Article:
That said, we find no statistical association between the share of children and either economic output per capita or average wages. We also find little evidence that the share of children is somehow tamped down in metros with more high-tech, knowledge-based or creative economies. There is no statistical correlation between the share of children and the concentration of high-tech industry and only a very weak one to the share of the workforce that is comprised of the creative class (-.14).
Much has been made of the connection between having children and housing costs, but we find no evidence that the share of children is negatively impacted by housing costs, at least at the metro level. There is no statistical association between the share of children and median housing costs. This finding is, of course, for the broad metro level—housing costs may well play a role in pushing families with kids out of the urban core. That said, large metros have a wide array of communities and a wide variety of housing costs. Families with children can and do move from more expensive to less expensive locations within these metros. And as I pointed out recently, having children is a key factor in spurring the desire to move.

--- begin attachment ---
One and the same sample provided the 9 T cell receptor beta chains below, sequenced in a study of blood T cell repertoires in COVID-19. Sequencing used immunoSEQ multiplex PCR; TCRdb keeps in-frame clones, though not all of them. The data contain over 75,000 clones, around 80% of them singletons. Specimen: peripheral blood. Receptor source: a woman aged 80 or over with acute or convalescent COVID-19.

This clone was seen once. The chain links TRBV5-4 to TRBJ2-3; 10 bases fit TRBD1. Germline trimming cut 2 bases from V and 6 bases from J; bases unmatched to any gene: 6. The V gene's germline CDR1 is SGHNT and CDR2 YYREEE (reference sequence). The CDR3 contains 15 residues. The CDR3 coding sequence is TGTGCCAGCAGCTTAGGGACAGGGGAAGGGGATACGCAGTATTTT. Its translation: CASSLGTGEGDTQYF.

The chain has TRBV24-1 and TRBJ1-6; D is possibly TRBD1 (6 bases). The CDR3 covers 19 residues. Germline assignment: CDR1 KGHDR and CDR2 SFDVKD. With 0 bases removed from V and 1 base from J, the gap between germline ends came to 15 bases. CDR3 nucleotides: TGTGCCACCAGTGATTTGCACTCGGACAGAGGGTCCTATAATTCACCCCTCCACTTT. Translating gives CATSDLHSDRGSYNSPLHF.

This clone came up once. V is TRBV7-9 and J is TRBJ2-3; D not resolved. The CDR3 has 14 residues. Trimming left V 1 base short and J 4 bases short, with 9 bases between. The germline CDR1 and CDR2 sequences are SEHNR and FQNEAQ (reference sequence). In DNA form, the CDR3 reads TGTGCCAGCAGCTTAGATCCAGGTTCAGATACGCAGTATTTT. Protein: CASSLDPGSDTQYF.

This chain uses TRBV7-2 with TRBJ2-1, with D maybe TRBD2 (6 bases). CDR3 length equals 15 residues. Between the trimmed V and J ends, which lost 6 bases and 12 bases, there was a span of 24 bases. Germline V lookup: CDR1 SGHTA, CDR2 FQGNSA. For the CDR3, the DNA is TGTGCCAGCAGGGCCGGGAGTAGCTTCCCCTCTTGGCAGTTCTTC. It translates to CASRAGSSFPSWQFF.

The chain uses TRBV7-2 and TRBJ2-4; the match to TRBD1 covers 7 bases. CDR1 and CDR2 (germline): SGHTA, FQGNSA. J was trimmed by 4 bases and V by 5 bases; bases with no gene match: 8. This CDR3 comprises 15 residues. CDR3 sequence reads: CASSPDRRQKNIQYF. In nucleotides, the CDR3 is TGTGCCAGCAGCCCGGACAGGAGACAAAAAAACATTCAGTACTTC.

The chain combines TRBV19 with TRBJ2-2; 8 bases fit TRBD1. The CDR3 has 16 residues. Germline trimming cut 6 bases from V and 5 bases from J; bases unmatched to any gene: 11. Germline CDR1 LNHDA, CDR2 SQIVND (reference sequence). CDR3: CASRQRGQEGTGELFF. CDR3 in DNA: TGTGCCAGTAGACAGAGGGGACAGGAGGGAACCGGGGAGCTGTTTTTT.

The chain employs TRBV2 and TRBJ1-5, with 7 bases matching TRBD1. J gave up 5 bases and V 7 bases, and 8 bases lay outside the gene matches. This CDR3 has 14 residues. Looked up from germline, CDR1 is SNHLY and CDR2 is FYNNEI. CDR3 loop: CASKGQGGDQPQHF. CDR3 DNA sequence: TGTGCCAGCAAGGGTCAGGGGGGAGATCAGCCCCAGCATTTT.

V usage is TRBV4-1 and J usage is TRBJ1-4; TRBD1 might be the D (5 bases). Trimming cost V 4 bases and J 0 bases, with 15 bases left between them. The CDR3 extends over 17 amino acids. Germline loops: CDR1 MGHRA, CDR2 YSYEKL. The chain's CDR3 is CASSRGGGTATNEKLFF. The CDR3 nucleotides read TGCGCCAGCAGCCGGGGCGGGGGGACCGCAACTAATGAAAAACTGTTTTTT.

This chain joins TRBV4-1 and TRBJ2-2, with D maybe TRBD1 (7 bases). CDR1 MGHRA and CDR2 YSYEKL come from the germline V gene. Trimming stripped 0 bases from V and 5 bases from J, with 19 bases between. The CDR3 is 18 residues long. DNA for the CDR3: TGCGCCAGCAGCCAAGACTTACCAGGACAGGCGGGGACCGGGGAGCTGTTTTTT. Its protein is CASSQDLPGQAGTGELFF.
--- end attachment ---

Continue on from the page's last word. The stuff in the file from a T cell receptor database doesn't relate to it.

There is additional concern that growing inequality is causing people to have fewer kids. We find only a weak negative association between inequality (measured by the Gini Coefficient) and the share of the population made up of children under 18, with a correlation of -.14.
So what is associated with metros having a greater share of children?
Having a larger working class, for one. The share of children is positively associated with the share of workers doing blue-collar, working class jobs (.24). The share of children is also higher on balance in metros that are more politically conservative. There is a modest positive correlation between the share of children and the percentage of Romney voters (.20).